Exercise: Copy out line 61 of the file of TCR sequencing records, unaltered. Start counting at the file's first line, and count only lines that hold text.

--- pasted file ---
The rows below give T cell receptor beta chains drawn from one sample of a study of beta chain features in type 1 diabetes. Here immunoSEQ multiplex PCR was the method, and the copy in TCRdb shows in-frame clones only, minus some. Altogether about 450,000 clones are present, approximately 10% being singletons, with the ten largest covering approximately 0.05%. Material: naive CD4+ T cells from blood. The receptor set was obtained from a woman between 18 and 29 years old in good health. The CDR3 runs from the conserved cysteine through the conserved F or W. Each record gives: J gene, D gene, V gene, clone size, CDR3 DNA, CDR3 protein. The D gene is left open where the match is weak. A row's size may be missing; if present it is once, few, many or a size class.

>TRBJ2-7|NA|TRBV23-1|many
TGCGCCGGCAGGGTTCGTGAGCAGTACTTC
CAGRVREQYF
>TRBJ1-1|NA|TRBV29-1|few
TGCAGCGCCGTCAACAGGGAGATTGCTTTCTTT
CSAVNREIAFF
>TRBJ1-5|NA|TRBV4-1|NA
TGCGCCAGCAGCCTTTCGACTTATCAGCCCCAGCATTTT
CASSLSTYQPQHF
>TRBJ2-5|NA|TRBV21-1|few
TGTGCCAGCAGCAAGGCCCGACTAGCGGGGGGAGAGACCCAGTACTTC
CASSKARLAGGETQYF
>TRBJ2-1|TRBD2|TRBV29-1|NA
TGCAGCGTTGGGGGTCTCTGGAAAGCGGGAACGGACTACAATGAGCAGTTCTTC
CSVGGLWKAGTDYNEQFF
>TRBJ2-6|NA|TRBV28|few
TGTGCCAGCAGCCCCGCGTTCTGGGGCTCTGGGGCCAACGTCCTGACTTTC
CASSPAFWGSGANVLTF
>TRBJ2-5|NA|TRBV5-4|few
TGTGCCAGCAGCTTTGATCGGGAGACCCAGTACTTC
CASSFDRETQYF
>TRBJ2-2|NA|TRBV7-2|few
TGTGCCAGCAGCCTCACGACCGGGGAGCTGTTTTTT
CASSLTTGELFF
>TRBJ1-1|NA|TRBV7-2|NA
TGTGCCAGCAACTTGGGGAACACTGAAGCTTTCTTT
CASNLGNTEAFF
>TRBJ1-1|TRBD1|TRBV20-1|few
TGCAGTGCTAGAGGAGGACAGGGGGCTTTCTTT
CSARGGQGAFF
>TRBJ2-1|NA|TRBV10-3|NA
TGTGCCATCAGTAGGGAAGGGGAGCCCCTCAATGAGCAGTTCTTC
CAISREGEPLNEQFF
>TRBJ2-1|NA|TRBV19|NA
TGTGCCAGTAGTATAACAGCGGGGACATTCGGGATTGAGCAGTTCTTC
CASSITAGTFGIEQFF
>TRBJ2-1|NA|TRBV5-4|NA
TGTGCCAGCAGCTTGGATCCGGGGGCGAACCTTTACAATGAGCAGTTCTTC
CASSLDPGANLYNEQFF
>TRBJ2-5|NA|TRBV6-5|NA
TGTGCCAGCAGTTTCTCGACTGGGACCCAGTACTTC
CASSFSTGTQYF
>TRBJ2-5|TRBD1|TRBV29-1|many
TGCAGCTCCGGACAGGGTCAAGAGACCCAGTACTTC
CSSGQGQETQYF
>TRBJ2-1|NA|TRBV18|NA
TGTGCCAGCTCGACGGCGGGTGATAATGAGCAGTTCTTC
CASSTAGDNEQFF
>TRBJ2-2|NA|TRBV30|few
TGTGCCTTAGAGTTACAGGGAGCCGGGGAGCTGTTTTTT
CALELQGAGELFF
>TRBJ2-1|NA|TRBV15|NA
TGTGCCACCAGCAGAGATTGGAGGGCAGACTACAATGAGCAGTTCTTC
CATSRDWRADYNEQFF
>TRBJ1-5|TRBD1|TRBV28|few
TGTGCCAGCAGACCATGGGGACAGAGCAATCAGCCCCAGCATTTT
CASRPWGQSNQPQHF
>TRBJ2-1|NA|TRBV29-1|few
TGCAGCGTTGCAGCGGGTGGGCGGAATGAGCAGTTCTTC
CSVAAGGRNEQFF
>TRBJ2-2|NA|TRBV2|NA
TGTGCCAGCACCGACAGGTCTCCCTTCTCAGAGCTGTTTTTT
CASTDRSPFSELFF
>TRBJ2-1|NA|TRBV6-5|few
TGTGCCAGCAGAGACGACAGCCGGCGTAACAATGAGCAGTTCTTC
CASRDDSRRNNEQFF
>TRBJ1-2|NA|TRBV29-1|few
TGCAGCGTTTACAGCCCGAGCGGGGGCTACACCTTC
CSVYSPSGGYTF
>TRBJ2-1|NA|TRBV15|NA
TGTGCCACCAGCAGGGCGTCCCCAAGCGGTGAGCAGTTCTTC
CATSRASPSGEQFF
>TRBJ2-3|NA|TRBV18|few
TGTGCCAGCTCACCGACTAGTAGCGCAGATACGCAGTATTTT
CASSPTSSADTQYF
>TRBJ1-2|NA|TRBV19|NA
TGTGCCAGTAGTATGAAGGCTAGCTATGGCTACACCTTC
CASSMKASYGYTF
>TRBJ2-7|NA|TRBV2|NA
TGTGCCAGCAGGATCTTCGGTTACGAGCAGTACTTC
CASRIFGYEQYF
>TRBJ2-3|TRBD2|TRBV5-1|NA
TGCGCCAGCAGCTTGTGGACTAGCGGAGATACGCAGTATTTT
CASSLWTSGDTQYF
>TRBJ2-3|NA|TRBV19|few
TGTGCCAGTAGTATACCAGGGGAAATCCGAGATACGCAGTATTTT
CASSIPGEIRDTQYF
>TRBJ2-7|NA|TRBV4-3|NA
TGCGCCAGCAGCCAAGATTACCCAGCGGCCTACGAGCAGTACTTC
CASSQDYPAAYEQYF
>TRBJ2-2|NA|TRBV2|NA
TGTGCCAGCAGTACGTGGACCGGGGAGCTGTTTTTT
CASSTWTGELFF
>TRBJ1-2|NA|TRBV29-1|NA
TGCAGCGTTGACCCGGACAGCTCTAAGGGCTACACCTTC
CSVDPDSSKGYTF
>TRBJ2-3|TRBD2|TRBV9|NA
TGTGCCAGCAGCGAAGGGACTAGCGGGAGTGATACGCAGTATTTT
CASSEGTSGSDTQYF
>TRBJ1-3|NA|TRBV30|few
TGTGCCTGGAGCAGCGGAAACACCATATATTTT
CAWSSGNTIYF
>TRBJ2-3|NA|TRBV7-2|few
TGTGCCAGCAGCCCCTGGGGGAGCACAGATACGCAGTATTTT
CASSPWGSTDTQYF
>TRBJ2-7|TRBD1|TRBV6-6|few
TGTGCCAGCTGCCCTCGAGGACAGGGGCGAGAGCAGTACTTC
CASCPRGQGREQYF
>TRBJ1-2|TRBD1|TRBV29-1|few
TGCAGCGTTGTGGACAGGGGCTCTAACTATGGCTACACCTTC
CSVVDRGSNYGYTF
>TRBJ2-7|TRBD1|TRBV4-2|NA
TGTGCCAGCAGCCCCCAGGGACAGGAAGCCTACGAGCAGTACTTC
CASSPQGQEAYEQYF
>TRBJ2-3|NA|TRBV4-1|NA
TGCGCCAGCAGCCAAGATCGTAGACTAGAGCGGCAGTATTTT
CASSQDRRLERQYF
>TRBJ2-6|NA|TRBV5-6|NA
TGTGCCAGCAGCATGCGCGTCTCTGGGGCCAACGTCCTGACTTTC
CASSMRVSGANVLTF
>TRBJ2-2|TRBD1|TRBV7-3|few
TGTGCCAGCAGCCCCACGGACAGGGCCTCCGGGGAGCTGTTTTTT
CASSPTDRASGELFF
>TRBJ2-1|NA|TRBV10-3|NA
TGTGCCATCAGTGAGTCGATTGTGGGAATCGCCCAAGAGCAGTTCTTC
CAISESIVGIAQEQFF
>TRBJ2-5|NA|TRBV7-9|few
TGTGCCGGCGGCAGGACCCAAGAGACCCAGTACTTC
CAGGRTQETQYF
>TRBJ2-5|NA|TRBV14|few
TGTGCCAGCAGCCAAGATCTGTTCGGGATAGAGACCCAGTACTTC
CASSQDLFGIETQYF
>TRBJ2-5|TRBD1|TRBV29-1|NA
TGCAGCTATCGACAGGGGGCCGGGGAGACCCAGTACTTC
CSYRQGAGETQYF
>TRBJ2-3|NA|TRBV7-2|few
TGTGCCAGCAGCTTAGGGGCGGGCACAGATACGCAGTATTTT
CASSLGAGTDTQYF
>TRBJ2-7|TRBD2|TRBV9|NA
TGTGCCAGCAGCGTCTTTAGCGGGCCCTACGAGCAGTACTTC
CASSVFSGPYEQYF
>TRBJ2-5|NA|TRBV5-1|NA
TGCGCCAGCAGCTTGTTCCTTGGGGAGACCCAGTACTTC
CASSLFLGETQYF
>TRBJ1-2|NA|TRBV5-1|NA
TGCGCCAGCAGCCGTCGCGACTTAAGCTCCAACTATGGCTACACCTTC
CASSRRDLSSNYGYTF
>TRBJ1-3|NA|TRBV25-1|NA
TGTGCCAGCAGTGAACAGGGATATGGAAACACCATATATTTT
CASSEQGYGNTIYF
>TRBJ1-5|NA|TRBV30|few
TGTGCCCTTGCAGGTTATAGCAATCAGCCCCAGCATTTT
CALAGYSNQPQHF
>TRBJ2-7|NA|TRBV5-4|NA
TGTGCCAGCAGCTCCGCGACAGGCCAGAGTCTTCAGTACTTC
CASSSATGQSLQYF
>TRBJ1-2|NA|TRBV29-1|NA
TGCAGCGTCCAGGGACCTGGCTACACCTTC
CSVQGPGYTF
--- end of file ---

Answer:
CSVAAGGRNEQFF